And BTW, if you do want to get louder in this setting, you're actually better off with the 1200 W cab (i.e., the supposedly underpowered one) than with the 500 W one, because you'll have more leeway before potential damage occurs.
     
  12. So what should i do!! i am beyond confused!! I was thinking, i'll buy the Avatar 2x12 to go with it, but the rms for 2x10 is 750watts, and the 2x12 is 1000!!! that is 1750 watts! I'd have to buy a 1000 watt head to be somewhat safe then! I do not get this! The head i want is the hartke3500 because its cheap, and i only make 90 a week, and thats a damn long week (i get paid like a slave)

    if i bought the h3500 and put it in 2x10 2x12 stack it will probaly then clip too!, but if i just put it in the 2x10, it wont move any air!
    :bawl:
     
  13. xyllion

    xyllion Commercial User

    Jan 14, 2003
    San Jose, CA, USA
    Owner, Looperlative Audio Products
    You will be fine. Get the head and the cab that you want. If you hear distortion, then back of on the volume. If the system sounds clean, then you will be fine.
     
  14. Richard Lindsey

    Richard Lindsey

    Mar 25, 2000
    Metro NYC
    No no no no no. You do NOT have to get a 1000 amp to be "safe" with speakers that can handle 1750. Read what I said again.

    You are not more likely to clip with the 2-10 plus the 2-12--assuming that putting the two together doesn't present too low an impedance to your amp--you are LESS likely to clip. The reason is that the combination will be more efficient than the 2-10 alone, and thus you will not need to turn up the amp as high to get the same volume.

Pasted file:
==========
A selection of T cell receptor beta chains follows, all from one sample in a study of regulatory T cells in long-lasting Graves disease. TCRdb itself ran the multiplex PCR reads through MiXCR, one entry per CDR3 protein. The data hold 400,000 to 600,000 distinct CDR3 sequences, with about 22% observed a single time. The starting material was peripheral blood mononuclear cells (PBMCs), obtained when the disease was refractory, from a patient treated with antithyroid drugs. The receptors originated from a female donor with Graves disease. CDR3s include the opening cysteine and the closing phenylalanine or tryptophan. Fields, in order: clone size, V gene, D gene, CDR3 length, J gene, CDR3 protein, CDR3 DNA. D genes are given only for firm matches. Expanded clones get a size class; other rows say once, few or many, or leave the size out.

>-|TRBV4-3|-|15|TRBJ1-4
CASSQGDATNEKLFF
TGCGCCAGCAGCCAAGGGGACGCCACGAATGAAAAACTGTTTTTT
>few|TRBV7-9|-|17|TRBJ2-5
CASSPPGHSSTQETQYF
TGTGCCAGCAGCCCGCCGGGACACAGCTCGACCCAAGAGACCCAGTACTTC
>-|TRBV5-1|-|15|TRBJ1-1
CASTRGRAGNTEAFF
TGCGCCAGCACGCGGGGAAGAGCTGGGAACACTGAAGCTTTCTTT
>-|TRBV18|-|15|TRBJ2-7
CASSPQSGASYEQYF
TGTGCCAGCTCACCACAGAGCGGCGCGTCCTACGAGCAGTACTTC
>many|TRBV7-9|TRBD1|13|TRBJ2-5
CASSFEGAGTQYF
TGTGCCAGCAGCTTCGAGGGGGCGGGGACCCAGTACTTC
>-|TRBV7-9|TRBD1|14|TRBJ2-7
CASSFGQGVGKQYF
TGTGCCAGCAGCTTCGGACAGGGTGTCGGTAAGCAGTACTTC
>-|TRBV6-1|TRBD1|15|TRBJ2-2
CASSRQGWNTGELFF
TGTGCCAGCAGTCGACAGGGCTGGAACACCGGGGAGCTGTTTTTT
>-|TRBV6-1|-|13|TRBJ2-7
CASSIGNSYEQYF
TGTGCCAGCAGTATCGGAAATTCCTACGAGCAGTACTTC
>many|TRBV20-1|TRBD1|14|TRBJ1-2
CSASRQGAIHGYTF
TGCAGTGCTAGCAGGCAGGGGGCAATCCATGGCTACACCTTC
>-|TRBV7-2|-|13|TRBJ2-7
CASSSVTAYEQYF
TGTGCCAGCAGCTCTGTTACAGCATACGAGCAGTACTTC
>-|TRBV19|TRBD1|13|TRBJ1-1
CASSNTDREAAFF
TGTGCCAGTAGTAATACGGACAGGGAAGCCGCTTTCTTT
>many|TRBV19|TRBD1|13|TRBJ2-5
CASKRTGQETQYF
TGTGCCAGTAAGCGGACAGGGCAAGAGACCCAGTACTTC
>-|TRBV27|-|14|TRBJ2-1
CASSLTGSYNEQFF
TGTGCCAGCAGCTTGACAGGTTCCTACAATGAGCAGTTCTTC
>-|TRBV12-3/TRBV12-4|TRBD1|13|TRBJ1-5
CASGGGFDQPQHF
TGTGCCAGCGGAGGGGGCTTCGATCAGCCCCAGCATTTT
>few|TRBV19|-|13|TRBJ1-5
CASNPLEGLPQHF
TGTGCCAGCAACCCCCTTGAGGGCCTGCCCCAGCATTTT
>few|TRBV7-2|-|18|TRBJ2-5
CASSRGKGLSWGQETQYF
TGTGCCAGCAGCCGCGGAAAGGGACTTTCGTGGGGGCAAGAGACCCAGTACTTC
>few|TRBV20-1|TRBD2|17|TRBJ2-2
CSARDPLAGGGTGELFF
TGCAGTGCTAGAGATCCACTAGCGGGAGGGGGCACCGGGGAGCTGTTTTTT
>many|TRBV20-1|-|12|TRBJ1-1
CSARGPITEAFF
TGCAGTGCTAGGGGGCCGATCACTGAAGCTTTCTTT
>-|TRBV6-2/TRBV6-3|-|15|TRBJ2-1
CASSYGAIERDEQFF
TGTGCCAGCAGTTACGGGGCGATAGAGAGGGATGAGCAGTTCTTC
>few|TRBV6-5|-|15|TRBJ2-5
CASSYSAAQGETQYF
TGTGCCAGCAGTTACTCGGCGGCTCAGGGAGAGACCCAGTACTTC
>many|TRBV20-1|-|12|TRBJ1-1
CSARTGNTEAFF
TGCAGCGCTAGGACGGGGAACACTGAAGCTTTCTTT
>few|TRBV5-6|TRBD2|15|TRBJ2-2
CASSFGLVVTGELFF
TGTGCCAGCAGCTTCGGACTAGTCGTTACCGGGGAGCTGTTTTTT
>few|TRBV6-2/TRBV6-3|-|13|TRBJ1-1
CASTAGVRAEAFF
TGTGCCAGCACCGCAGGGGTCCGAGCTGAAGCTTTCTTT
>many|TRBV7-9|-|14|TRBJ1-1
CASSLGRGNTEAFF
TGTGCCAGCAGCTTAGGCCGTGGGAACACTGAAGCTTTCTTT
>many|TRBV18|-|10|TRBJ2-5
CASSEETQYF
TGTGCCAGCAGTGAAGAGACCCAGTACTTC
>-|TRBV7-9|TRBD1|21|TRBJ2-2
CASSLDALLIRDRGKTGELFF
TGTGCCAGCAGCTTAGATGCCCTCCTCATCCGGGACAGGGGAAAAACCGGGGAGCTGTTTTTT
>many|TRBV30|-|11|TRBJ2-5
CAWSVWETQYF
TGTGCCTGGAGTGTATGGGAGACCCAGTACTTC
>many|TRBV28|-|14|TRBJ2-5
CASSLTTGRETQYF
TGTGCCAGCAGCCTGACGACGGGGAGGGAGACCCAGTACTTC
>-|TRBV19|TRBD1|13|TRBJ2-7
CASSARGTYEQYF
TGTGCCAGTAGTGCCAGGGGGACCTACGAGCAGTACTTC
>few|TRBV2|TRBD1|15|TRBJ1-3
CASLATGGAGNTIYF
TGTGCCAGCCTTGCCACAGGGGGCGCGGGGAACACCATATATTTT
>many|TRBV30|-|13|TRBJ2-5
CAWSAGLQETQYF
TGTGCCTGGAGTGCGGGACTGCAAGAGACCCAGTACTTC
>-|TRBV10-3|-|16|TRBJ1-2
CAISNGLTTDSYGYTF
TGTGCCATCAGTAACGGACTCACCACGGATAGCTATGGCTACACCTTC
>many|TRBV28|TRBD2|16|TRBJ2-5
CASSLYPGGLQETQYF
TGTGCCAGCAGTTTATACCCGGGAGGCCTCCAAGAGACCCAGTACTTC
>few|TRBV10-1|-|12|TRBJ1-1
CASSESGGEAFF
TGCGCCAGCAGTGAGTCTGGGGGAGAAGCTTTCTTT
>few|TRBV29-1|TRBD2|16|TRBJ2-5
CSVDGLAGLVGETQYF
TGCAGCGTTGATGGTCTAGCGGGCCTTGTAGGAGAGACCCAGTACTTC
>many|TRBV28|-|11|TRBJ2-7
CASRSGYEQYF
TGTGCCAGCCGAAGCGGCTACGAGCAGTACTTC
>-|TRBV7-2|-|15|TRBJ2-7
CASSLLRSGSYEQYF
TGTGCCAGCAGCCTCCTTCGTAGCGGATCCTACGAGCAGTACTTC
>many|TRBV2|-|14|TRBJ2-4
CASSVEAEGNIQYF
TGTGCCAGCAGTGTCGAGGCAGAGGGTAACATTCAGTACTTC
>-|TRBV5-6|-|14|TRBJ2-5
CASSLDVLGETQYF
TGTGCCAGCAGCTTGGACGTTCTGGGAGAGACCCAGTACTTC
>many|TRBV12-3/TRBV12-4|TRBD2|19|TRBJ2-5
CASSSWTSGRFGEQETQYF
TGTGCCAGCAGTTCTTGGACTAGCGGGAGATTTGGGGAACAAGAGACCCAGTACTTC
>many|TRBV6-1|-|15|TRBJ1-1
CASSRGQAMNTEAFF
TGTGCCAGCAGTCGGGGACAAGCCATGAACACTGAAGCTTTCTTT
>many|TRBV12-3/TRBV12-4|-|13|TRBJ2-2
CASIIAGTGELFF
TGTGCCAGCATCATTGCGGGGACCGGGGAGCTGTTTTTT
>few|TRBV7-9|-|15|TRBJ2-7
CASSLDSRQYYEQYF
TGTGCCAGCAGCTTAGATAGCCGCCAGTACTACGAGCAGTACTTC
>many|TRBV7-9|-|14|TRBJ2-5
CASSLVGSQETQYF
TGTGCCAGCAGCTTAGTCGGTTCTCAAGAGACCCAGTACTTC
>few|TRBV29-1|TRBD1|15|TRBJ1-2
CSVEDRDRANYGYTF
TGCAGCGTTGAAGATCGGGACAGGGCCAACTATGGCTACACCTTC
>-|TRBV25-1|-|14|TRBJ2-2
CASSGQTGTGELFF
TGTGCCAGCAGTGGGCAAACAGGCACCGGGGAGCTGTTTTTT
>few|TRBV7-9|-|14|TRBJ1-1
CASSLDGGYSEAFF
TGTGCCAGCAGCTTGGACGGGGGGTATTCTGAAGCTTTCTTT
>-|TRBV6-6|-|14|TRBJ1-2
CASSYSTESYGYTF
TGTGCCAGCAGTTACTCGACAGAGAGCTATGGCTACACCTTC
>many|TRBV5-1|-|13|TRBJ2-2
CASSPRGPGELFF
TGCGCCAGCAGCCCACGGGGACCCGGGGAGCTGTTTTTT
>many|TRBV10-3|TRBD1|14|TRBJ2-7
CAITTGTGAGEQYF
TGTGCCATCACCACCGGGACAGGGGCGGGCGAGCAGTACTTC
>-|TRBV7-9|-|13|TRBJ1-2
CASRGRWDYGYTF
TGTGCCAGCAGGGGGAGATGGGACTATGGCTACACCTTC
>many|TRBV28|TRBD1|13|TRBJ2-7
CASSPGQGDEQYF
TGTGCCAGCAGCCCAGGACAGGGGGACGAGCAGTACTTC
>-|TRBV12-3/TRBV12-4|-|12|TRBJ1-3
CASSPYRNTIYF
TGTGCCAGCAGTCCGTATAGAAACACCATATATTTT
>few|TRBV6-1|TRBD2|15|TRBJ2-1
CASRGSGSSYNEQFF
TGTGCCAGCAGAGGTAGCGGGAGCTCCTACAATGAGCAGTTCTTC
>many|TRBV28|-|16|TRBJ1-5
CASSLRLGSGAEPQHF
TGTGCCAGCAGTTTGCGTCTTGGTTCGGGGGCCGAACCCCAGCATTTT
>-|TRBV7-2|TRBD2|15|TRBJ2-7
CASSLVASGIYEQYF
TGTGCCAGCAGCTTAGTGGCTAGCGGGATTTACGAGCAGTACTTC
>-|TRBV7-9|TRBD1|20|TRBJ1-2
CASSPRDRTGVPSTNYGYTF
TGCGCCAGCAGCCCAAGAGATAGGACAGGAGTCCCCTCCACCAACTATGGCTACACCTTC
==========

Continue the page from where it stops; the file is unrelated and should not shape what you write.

Get the head, and use it with the two speakers together. But make sure first that the impedance is OK. I'm assuming your 2-10 is 8 ohms. If so, you can get an 8 ohm 2-12, and the two together will be 4 ohms, which is the minimum impedance the 3500 is rated to drive. However, if your 2-10 is 4 ohms, you can't use another cab with the Hartke head, because either an 8 ohm or a 4 ohm 2nd cab would drop the impedance below 4 ohms (to 2.67 ohms and 2 ohms, respectively). Anyway, assuming the impedance is cool, that should work; if you still don't have enough volume, you'll need a bigger amp.

    If your 2-10 is 4 ohms, what I would do if I were you is get a 4 ohm 2-12, then find a head that will either drive a 2 ohm load mono or two 4 ohm loads in stereo (or dual mono). To do the latter, you could look at a used Carvin RL1000, which would give you about 350 W *a side* in that scenario and which I personally think is a better head than the Hartke anyway. But YMMV.
     
  15. are you 100% positive?
     
  16. Richard Lindsey

    Richard Lindsey

    Mar 25, 2000
    Metro NYC
    About what?
     
  17. Don't worry about the cab power rating.All this means is how much clean power the speakers will take.The real deal is how much sound the speakers will put out per watt,or how efficient they are.The Avatar 212 and 210 at 8 ohms each driven with a Hartke 3500 at 350 watts should be a pretty loud and deep sounding rig.Richard is right,all the speaker power rating is for how many watts the speaker will handle,not what it will put out in volume per watt.It is true that a lower powered amp will blow speakers quicker than an amp with a higher power rating than the speaker has but the Hartke 3500 is known as a pretty loud 350 watts.This should kick some serious butt.
     
  18. No it isn't.;)
     
  19. You're right Mark,I was a little off base with my underpowering statement.The crux of the matter is that 212/210 Avatar cabinets should be able to handle all the power the Hartke can put out and get pretty loud doing it.Also the combination of tens and twelves should cut through and have good bottom.I'm using one of the Avatar 112s with my Eden 210XLT and they sound real nice together and get louder than I'll ever need.
     
  20. alot cool, in about a week or so im gonna get the head for sure now. i was real worried but now im no thanks to all you guys. i really really appreciate the in depth help. on other boards like ultimate-guitar, you usaly get a 2 word answer. thanks a bundle